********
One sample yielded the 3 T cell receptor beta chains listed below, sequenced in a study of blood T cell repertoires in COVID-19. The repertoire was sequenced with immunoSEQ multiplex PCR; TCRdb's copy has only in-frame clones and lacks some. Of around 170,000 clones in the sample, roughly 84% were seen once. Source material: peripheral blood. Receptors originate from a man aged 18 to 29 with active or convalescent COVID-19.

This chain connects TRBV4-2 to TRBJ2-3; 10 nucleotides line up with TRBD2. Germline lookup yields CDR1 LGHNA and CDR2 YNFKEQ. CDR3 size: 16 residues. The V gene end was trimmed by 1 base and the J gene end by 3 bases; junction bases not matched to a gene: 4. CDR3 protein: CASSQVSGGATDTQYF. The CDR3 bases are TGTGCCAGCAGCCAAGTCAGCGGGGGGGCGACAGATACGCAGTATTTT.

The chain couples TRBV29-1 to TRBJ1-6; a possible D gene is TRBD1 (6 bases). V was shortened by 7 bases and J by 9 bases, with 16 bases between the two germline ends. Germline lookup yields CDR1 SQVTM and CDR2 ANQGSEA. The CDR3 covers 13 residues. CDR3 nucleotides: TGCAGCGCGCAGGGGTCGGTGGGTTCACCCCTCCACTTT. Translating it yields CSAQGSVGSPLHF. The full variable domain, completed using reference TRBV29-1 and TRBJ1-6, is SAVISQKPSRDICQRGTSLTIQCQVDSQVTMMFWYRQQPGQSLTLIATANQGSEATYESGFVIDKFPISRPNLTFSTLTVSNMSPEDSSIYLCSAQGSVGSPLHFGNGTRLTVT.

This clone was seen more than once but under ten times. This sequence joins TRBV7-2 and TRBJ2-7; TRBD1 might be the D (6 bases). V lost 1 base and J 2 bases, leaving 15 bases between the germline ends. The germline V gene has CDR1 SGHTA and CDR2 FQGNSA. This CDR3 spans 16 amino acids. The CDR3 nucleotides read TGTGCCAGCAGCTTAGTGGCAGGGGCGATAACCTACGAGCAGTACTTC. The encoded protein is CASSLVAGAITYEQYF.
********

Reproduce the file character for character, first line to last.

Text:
One sample yielded the 3 T cell receptor beta chains listed below, sequenced in a study of blood T cell repertoires in COVID-19. The repertoire was sequenced with immunoSEQ multiplex PCR; TCRdb's copy has only in-frame clones and lacks some. Of around 170,000 clones in the sample, roughly 84% were seen once. Source material: peripheral blood. Receptors originate from a man aged 18 to 29 with active or convalescent COVID-19.

This chain connects TRBV4-2 to TRBJ2-3; 10 nucleotides line up with TRBD2. Germline lookup yields CDR1 LGHNA and CDR2 YNFKEQ. CDR3 size: 16 residues. The V gene end was trimmed by 1 base and the J gene end by 3 bases; junction bases not matched to a gene: 4. CDR3 protein: CASSQVSGGATDTQYF. The CDR3 bases are TGTGCCAGCAGCCAAGTCAGCGGGGGGGCGACAGATACGCAGTATTTT.

The chain couples TRBV29-1 to TRBJ1-6; a possible D gene is TRBD1 (6 bases). V was shortened by 7 bases and J by 9 bases, with 16 bases between the two germline ends. Germline lookup yields CDR1 SQVTM and CDR2 ANQGSEA. The CDR3 covers 13 residues. CDR3 nucleotides: TGCAGCGCGCAGGGGTCGGTGGGTTCACCCCTCCACTTT. Translating it yields CSAQGSVGSPLHF. The full variable domain, completed using reference TRBV29-1 and TRBJ1-6, is SAVISQKPSRDICQRGTSLTIQCQVDSQVTMMFWYRQQPGQSLTLIATANQGSEATYESGFVIDKFPISRPNLTFSTLTVSNMSPEDSSIYLCSAQGSVGSPLHFGNGTRLTVT.

This clone was seen more than once but under ten times. This sequence joins TRBV7-2 and TRBJ2-7; TRBD1 might be the D (6 bases). V lost 1 base and J 2 bases, leaving 15 bases between the germline ends. The germline V gene has CDR1 SGHTA and CDR2 FQGNSA. This CDR3 spans 16 amino acids. The CDR3 nucleotides read TGTGCCAGCAGCTTAGTGGCAGGGGCGATAACCTACGAGCAGTACTTC. The encoded protein is CASSLVAGAITYEQYF.